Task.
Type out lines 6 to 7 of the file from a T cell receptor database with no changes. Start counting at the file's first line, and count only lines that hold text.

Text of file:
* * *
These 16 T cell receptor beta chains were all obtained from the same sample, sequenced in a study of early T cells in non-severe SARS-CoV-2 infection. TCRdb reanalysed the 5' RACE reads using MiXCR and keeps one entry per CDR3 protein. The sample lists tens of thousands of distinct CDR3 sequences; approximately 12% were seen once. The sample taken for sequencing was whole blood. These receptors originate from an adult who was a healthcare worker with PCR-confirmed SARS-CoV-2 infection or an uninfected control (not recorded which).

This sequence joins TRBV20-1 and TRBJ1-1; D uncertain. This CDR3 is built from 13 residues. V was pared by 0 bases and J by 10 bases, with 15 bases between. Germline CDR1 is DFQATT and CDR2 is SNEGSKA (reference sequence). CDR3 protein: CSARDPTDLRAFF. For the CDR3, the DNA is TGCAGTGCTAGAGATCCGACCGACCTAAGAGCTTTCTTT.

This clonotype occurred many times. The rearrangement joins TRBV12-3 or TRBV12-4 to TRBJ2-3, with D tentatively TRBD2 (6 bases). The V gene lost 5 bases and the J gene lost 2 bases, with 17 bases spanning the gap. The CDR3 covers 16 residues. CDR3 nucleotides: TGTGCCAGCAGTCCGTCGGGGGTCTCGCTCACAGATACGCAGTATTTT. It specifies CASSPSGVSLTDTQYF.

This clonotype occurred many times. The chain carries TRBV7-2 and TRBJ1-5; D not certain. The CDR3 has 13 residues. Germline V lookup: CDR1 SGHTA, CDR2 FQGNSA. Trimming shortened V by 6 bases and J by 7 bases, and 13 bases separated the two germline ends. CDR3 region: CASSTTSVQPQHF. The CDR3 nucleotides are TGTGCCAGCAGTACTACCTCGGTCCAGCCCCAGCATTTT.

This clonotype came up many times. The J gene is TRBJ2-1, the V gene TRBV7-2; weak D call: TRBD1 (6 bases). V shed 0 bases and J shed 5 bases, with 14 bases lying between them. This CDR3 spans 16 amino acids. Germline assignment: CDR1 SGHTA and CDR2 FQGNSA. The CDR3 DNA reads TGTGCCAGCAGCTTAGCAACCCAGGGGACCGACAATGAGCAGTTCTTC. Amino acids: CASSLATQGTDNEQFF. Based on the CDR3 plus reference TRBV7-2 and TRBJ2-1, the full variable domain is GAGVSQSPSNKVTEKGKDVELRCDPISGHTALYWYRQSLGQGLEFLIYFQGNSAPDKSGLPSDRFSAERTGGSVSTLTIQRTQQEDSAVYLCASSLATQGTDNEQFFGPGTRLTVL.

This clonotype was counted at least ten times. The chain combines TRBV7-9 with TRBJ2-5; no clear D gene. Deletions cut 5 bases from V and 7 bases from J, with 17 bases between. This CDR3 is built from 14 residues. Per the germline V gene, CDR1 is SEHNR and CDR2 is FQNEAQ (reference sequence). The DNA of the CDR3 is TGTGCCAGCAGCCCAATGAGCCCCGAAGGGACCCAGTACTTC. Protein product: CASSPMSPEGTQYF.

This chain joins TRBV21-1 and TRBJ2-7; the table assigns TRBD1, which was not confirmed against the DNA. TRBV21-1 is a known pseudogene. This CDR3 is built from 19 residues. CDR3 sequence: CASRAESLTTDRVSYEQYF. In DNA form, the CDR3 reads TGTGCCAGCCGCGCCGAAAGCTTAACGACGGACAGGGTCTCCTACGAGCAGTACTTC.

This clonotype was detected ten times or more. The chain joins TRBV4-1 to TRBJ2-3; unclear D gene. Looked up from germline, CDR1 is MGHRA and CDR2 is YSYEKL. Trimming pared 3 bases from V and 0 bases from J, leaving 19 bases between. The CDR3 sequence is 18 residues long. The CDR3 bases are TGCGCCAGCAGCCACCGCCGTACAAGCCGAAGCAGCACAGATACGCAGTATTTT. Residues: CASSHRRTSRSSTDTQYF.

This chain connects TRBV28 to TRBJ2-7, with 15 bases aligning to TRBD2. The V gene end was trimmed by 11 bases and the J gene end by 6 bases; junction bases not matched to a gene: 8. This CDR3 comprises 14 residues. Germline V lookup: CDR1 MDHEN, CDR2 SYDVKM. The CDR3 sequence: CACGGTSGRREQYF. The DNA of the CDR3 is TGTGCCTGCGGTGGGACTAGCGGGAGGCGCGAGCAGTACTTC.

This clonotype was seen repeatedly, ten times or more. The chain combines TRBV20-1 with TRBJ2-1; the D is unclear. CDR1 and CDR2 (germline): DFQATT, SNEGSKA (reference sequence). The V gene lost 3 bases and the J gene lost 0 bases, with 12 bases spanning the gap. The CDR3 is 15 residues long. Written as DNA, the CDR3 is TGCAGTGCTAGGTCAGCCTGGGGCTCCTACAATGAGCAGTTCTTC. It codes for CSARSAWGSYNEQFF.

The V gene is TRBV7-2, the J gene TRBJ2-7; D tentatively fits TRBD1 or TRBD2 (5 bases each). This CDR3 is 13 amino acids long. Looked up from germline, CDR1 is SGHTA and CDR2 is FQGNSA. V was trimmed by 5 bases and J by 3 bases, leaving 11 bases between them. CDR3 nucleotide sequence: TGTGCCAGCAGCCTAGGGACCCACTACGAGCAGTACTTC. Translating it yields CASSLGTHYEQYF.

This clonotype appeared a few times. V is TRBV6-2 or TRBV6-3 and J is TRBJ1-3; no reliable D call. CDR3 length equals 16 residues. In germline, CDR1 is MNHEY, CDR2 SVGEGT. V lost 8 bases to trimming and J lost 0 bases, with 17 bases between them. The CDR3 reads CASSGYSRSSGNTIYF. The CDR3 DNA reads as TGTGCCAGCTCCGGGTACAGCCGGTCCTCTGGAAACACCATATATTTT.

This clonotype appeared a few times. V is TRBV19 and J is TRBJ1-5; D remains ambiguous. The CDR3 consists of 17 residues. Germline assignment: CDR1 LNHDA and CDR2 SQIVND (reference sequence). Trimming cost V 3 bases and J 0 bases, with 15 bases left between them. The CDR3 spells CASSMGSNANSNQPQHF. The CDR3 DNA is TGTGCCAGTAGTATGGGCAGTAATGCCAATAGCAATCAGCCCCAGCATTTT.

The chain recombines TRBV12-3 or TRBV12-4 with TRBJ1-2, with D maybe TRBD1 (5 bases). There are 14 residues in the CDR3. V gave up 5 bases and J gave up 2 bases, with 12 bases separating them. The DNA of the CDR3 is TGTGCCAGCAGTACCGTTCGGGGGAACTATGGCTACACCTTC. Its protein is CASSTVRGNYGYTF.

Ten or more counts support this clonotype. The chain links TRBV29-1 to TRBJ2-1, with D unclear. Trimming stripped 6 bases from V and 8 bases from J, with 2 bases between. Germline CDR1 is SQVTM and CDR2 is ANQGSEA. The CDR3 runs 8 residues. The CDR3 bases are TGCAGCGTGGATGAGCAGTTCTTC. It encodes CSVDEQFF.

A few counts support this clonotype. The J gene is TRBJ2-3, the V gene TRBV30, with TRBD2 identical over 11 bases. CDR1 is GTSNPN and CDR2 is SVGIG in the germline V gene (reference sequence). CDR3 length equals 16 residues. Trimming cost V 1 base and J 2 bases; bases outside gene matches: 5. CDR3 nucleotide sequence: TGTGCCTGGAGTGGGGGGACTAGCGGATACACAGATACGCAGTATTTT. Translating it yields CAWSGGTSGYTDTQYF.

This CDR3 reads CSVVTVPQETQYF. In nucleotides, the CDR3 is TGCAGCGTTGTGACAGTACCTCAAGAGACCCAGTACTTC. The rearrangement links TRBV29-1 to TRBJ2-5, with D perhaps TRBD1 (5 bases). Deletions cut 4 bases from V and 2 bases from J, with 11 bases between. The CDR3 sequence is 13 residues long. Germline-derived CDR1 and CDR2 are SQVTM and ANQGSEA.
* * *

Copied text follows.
This clonotype was counted at least ten times. The chain combines TRBV7-9 with TRBJ2-5; no clear D gene. Deletions cut 5 bases from V and 7 bases from J, with 17 bases between. This CDR3 is built from 14 residues. Per the germline V gene, CDR1 is SEHNR and CDR2 is FQNEAQ (reference sequence). The DNA of the CDR3 is TGTGCCAGCAGCCCAATGAGCCCCGAAGGGACCCAGTACTTC. Protein product: CASSPMSPEGTQYF.

This chain joins TRBV21-1 and TRBJ2-7; the table assigns TRBD1, which was not confirmed against the DNA. TRBV21-1 is a known pseudogene. This CDR3 is built from 19 residues. CDR3 sequence: CASRAESLTTDRVSYEQYF. In DNA form, the CDR3 reads TGTGCCAGCCGCGCCGAAAGCTTAACGACGGACAGGGTCTCCTACGAGCAGTACTTC.